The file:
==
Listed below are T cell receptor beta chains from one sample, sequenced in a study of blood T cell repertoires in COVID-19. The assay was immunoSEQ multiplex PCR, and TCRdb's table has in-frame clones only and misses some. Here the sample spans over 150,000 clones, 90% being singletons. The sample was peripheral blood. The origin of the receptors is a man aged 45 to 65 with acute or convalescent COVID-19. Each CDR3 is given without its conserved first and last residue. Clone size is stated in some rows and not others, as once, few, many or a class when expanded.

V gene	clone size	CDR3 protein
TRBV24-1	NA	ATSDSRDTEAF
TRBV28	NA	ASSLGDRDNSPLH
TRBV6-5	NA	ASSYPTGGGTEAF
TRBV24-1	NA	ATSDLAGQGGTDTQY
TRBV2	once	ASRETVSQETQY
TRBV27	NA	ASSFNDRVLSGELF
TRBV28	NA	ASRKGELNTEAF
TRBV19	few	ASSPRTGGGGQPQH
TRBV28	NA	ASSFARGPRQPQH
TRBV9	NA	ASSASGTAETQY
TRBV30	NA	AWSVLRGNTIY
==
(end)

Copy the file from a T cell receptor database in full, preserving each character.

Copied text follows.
Listed below are T cell receptor beta chains from one sample, sequenced in a study of blood T cell repertoires in COVID-19. The assay was immunoSEQ multiplex PCR, and TCRdb's table has in-frame clones only and misses some. Here the sample spans over 150,000 clones, 90% being singletons. The sample was peripheral blood. The origin of the receptors is a man aged 45 to 65 with acute or convalescent COVID-19. Each CDR3 is given without its conserved first and last residue. Clone size is stated in some rows and not others, as once, few, many or a class when expanded.

V gene	clone size	CDR3 protein
TRBV24-1	NA	ATSDSRDTEAF
TRBV28	NA	ASSLGDRDNSPLH
TRBV6-5	NA	ASSYPTGGGTEAF
TRBV24-1	NA	ATSDLAGQGGTDTQY
TRBV2	once	ASRETVSQETQY
TRBV27	NA	ASSFNDRVLSGELF
TRBV28	NA	ASRKGELNTEAF
TRBV19	few	ASSPRTGGGGQPQH
TRBV28	NA	ASSFARGPRQPQH
TRBV9	NA	ASSASGTAETQY
TRBV30	NA	AWSVLRGNTIY